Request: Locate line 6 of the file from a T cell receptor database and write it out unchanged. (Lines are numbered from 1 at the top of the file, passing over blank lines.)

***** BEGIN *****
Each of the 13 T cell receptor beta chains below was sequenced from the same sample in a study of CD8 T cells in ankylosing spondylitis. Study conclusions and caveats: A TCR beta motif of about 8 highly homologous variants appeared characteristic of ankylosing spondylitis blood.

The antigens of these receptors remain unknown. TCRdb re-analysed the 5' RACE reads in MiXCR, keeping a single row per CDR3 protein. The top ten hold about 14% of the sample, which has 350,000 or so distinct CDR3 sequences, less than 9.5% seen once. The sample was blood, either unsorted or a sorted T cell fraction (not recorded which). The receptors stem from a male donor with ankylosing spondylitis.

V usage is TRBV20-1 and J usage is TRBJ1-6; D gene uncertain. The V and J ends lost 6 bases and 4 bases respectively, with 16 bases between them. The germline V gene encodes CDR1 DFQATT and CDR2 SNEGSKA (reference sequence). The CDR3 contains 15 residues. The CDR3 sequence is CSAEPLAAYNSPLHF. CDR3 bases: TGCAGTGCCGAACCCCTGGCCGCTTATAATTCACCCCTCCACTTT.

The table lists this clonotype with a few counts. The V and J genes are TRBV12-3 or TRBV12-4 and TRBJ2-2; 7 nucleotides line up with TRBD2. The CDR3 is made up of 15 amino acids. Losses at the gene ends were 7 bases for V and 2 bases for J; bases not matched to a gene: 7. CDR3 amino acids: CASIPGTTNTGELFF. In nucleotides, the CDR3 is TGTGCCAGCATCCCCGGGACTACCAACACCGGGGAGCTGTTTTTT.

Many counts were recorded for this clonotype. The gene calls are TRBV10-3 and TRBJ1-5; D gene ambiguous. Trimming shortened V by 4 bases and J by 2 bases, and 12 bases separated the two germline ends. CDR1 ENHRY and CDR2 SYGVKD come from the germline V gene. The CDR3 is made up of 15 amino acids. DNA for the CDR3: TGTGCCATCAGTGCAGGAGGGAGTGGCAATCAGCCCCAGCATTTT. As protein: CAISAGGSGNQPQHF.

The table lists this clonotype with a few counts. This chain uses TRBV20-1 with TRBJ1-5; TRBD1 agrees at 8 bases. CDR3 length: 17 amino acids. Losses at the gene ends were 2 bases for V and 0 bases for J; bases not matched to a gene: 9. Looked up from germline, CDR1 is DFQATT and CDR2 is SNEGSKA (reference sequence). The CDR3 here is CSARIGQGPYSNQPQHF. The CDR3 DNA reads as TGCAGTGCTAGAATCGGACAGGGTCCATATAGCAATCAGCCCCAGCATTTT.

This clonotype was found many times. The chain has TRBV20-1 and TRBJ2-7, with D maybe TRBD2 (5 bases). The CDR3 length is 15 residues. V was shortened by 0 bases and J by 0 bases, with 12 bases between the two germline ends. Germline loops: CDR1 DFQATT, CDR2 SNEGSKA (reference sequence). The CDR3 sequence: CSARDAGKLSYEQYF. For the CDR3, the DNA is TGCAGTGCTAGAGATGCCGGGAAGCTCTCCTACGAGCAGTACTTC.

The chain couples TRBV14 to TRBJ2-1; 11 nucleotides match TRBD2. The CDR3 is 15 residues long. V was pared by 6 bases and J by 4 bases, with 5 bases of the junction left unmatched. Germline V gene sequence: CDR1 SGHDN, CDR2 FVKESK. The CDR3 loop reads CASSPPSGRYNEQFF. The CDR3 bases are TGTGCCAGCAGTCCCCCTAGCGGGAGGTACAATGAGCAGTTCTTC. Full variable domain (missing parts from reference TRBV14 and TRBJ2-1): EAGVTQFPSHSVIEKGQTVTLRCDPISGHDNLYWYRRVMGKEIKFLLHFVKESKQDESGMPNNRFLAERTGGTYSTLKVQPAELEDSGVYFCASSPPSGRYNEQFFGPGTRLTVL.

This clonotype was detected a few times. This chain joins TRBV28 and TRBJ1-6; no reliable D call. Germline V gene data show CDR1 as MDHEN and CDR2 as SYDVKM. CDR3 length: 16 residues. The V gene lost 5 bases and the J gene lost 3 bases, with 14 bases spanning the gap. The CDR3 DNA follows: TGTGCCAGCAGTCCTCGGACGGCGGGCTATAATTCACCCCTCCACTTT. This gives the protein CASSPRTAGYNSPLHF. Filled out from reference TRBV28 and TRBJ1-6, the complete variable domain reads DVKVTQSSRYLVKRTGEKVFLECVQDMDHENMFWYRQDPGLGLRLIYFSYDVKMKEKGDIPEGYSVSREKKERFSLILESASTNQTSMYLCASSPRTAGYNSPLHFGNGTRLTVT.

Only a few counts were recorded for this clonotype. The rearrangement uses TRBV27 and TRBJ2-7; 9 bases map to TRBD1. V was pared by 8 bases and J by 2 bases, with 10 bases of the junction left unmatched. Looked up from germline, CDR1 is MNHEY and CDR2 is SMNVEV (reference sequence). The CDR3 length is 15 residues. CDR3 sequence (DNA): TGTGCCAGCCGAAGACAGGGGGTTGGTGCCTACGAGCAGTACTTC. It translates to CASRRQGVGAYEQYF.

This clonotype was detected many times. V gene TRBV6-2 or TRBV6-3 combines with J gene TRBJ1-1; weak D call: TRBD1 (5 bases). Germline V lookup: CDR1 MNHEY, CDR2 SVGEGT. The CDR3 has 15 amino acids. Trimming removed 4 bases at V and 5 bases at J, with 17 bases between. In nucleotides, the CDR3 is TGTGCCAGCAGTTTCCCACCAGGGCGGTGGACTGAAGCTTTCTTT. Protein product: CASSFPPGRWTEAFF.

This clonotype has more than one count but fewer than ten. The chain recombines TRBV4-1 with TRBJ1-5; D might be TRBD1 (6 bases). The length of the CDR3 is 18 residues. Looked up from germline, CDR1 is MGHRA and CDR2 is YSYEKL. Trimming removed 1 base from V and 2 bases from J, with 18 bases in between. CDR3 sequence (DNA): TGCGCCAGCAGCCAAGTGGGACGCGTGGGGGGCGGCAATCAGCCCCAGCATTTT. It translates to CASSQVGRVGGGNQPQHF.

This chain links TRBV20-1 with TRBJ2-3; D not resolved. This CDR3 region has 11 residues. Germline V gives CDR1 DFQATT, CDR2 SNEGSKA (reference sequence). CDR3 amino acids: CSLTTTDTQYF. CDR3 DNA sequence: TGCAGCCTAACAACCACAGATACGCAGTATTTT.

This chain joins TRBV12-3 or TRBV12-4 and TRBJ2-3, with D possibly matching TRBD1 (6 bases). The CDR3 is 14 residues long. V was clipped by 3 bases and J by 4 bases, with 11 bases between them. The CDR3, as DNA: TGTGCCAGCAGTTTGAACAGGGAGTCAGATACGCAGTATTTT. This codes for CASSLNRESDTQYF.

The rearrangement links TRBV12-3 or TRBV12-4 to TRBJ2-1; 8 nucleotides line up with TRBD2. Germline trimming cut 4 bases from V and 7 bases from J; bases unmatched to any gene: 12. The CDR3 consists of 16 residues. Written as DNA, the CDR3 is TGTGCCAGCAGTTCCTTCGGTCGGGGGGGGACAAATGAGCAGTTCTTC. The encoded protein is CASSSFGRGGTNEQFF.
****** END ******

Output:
The table lists this clonotype with a few counts. This chain uses TRBV20-1 with TRBJ1-5; TRBD1 agrees at 8 bases. CDR3 length: 17 amino acids. Losses at the gene ends were 2 bases for V and 0 bases for J; bases not matched to a gene: 9. Looked up from germline, CDR1 is DFQATT and CDR2 is SNEGSKA (reference sequence). The CDR3 here is CSARIGQGPYSNQPQHF. The CDR3 DNA reads as TGCAGTGCTAGAATCGGACAGGGTCCATATAGCAATCAGCCCCAGCATTTT.